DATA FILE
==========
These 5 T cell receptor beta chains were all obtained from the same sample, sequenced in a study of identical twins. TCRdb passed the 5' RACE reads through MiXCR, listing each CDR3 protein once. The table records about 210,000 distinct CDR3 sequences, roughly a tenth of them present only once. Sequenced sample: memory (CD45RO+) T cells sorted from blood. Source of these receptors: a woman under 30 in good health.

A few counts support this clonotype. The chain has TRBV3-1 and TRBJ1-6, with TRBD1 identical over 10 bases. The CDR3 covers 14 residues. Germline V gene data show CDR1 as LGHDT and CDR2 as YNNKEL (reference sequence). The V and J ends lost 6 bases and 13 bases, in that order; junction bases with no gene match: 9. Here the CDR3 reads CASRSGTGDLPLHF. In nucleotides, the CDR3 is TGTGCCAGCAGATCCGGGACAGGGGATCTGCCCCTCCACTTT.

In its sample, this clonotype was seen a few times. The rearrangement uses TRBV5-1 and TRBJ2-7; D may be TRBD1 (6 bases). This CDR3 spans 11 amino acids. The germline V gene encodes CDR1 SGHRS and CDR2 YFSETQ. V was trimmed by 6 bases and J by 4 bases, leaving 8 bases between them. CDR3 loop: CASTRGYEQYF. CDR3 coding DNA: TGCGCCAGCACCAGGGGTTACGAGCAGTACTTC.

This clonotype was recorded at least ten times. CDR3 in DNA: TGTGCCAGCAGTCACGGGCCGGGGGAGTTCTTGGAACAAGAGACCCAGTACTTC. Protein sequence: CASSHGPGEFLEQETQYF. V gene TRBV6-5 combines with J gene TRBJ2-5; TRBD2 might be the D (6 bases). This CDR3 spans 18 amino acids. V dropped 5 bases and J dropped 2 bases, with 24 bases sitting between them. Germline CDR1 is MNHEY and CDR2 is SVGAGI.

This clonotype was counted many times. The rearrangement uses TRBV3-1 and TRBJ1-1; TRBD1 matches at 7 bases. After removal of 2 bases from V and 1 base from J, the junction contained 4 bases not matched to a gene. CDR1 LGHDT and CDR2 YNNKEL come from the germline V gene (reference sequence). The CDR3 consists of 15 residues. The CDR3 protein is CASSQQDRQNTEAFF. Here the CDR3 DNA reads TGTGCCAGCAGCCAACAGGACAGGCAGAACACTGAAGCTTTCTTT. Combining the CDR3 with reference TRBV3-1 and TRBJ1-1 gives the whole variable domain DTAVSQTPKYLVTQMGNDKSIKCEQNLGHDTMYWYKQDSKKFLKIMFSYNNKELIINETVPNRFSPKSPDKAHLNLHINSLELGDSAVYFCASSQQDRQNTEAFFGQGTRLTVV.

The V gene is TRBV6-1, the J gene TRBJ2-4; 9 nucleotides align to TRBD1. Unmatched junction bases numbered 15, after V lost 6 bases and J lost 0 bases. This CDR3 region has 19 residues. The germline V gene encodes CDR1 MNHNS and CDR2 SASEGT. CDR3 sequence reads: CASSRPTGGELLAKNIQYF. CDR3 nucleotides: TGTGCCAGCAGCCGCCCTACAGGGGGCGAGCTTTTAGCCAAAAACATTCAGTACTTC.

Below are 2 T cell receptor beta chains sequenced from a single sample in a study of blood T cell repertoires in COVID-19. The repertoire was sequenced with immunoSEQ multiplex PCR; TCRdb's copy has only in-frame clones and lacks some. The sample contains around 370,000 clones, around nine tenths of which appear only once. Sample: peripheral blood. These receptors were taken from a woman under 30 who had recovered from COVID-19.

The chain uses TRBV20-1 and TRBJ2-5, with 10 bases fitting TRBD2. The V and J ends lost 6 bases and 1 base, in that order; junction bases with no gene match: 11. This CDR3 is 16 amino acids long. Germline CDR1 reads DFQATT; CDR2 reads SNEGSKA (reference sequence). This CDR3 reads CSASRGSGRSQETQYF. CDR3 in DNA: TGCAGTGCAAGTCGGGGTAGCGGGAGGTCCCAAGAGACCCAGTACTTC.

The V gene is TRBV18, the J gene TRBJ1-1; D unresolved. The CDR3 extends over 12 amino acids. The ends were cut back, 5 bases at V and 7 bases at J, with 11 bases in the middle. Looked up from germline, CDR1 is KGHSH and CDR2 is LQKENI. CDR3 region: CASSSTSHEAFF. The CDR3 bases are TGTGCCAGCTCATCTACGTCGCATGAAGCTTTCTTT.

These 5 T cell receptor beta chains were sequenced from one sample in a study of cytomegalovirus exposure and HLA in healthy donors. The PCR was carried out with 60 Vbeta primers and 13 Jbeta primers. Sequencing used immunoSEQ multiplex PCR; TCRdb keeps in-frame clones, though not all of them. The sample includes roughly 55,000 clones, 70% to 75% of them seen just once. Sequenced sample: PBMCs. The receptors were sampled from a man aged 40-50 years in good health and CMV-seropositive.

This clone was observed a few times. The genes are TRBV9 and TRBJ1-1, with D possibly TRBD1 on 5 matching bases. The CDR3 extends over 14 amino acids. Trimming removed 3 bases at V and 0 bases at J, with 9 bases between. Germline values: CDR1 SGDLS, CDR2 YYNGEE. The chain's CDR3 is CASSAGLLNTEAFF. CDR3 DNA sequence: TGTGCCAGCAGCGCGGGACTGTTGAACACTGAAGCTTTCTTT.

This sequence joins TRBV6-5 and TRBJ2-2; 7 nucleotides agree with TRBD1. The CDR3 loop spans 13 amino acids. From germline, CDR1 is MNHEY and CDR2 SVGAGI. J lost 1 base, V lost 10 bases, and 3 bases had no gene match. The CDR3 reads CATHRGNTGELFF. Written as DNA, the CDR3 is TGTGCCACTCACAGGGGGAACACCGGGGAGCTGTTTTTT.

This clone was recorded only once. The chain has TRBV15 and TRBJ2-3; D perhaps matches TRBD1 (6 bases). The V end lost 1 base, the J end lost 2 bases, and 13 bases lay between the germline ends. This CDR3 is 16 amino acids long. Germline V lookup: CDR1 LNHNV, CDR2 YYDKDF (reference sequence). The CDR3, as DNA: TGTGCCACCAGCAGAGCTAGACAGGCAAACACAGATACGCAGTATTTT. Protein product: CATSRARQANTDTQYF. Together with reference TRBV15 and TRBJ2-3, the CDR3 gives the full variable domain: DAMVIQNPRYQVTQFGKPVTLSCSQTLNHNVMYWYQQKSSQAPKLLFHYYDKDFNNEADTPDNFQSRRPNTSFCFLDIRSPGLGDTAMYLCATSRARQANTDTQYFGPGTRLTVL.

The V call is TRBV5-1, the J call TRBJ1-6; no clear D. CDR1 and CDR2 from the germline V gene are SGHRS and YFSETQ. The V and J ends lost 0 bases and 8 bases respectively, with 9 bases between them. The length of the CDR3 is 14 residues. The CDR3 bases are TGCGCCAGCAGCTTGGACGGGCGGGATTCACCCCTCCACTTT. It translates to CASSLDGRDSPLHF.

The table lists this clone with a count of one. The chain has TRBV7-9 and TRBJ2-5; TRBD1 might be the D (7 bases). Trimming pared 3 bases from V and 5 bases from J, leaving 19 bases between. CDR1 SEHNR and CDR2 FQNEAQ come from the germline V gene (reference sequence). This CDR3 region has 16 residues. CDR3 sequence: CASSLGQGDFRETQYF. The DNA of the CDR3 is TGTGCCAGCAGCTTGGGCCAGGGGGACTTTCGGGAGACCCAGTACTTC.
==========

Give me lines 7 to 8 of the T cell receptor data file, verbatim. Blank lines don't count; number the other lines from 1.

Below are 2 T cell receptor beta chains sequenced from a single sample in a study of blood T cell repertoires in COVID-19. The repertoire was sequenced with immunoSEQ multiplex PCR; TCRdb's copy has only in-frame clones and lacks some. The sample contains around 370,000 clones, around nine tenths of which appear only once. Sample: peripheral blood. These receptors were taken from a woman under 30 who had recovered from COVID-19.

The chain uses TRBV20-1 and TRBJ2-5, with 10 bases fitting TRBD2. The V and J ends lost 6 bases and 1 base, in that order; junction bases with no gene match: 11. This CDR3 is 16 amino acids long. Germline CDR1 reads DFQATT; CDR2 reads SNEGSKA (reference sequence). This CDR3 reads CSASRGSGRSQETQYF. CDR3 in DNA: TGCAGTGCAAGTCGGGGTAGCGGGAGGTCCCAAGAGACCCAGTACTTC.